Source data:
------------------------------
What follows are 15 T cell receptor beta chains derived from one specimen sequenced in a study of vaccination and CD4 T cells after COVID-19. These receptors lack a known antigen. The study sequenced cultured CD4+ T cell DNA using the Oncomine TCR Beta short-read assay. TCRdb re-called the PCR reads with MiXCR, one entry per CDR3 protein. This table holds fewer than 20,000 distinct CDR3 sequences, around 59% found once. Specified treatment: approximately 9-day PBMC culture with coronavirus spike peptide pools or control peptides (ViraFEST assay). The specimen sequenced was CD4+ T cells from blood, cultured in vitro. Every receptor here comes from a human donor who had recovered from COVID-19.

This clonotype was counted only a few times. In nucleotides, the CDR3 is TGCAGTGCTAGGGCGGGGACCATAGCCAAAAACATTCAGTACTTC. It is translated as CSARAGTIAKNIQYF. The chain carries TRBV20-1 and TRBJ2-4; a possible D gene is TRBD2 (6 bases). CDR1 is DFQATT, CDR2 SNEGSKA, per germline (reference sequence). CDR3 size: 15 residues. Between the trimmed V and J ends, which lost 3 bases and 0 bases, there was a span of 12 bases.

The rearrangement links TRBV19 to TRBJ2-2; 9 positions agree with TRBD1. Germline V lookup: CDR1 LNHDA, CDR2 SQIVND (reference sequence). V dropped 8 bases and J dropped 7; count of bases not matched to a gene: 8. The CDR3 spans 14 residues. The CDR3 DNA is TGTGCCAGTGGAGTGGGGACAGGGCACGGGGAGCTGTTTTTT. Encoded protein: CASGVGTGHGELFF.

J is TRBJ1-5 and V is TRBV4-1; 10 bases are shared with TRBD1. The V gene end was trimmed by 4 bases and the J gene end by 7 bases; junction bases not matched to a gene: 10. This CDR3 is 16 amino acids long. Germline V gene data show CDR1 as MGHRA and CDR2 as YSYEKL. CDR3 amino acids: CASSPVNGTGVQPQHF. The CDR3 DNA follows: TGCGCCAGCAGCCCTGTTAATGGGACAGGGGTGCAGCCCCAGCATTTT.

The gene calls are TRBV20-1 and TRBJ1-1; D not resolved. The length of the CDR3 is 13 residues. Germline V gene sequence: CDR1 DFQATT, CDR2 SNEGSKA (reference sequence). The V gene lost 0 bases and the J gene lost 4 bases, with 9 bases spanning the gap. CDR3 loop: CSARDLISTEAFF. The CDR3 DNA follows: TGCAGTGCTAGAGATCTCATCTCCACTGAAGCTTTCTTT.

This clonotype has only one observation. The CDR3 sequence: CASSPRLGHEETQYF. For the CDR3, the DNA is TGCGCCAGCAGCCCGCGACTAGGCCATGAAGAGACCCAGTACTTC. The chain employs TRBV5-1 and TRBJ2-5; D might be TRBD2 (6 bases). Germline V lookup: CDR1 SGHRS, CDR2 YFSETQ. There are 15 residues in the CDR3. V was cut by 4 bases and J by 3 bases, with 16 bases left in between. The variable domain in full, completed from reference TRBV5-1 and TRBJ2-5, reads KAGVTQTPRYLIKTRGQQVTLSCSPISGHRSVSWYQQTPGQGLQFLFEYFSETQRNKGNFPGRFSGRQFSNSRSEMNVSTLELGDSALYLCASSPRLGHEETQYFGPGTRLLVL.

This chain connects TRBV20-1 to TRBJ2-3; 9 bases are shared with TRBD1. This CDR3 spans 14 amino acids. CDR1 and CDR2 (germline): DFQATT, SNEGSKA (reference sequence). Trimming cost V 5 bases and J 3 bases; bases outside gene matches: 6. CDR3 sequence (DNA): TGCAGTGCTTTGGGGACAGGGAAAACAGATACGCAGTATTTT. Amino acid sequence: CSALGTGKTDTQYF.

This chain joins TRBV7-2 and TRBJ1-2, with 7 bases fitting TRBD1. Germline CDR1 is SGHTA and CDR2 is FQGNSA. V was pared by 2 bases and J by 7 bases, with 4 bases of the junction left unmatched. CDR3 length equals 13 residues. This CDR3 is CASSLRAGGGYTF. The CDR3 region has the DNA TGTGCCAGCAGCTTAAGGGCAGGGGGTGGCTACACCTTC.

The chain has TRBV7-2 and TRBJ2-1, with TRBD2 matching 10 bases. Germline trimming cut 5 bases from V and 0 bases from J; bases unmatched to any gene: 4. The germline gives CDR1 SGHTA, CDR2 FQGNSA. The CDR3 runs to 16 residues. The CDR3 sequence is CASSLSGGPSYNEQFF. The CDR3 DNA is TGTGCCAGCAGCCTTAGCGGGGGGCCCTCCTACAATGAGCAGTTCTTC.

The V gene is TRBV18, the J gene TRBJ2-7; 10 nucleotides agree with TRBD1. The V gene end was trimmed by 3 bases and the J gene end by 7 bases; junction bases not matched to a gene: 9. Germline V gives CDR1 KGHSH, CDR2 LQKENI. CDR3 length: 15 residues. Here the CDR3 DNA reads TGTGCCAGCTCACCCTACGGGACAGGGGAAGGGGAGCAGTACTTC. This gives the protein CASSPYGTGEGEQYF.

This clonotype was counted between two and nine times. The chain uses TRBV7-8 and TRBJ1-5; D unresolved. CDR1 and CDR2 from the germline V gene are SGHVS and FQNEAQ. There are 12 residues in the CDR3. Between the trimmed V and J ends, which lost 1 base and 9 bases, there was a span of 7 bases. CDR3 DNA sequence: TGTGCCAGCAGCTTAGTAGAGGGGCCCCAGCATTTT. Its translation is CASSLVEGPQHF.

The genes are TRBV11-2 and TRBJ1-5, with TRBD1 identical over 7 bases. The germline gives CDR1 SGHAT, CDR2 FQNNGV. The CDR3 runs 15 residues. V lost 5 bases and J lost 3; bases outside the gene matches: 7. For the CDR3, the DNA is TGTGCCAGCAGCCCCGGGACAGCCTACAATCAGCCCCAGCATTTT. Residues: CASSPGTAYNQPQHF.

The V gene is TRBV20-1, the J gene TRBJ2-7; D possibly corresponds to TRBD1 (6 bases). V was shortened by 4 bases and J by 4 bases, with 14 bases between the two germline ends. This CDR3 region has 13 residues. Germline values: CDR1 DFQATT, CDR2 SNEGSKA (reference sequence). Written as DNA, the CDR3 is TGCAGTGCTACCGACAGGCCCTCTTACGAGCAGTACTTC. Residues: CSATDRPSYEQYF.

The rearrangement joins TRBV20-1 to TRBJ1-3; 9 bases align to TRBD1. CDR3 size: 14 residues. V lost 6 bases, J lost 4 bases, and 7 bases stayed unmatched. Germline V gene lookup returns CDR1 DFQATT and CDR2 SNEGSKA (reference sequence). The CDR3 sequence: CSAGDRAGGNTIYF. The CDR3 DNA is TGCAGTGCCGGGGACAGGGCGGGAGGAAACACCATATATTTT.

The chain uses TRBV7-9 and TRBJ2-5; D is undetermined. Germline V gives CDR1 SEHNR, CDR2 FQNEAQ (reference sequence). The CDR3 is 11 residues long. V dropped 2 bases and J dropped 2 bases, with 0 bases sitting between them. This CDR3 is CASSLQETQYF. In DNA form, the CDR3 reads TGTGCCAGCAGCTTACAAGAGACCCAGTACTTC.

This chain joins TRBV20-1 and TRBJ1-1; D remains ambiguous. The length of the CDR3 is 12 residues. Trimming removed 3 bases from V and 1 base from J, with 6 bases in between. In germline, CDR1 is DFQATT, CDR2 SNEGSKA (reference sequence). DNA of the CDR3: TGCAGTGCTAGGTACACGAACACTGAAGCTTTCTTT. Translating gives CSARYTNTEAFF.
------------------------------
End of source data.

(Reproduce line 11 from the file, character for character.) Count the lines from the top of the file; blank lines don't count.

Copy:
This clonotype was counted between two and nine times. The chain uses TRBV7-8 and TRBJ1-5; D unresolved. CDR1 and CDR2 from the germline V gene are SGHVS and FQNEAQ. There are 12 residues in the CDR3. Between the trimmed V and J ends, which lost 1 base and 9 bases, there was a span of 7 bases. CDR3 DNA sequence: TGTGCCAGCAGCTTAGTAGAGGGGCCCCAGCATTTT. Its translation is CASSLVEGPQHF.